Messiah may be Handel’s most famous work, the oratorio was however composed rapidly for a premiere in Dublin in 1742.
Messiah met with resounding success from its creation: the demand for tickets was such that gentlemen were asked “not to wear their sword” and ladies to come “in dresses without hoops to allow room for a larger audience and thus increase benefits intended for charitable purposes”.
Messiah would soon become Handel’s landmark composition. Performed 36 times during his lifetime, it soon came to embody all that is majestic and sublime in music. Charles Jennens constructed the libretto dedicated to Christ in three parts: Nativity, Passion and Resurrection, Redemption. The combination of soloist arias and choirs is admirable and Handel’s science of lyric music is deployed in both suave and victorious arias, among the composer’s finest. The memorable chorales have been singing in our ear for 250 years…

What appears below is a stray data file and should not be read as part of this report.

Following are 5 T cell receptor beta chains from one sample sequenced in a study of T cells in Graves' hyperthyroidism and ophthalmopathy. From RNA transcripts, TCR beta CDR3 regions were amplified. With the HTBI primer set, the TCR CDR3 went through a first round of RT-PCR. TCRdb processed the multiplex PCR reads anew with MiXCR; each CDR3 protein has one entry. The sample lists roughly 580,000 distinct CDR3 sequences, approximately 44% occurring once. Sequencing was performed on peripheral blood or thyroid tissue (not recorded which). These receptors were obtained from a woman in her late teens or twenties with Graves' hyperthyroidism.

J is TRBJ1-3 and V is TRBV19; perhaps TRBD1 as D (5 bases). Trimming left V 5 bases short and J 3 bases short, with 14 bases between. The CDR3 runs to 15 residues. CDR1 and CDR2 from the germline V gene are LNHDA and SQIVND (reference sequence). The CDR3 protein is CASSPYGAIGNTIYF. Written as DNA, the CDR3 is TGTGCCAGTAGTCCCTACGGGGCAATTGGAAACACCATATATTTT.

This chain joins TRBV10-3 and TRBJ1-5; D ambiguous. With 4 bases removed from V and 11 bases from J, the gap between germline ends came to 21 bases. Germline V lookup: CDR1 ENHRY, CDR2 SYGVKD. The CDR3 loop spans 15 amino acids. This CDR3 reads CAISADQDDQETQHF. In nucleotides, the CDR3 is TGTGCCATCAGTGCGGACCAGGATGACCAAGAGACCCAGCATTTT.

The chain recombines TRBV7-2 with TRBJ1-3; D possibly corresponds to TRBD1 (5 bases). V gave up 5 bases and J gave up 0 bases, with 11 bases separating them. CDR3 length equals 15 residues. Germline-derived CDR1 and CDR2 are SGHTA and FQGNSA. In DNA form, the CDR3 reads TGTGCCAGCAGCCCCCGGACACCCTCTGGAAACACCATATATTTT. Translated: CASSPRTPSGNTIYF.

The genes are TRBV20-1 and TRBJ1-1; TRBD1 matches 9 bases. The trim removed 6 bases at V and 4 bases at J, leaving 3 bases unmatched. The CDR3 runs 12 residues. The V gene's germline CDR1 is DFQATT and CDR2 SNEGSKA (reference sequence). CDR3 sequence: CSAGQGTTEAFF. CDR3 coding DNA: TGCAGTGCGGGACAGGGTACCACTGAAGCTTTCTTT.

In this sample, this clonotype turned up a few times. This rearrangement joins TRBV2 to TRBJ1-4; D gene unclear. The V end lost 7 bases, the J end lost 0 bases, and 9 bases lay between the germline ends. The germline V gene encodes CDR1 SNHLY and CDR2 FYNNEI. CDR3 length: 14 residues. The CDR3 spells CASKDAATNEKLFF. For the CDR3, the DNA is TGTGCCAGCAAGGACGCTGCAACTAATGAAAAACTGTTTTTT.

After the grand alto aria “He was despised”, overcome by emotion, Reverend Delany stood up in the audience and cried out to the singer “Woman, for this may all your sins be forgiven”. In London, King George II was so moved by the Hallelujah that he stood up, followed by the entire audience, and all British audiences ever since. Incomparable and indispensable Messiah… revisited by Jordi Savall.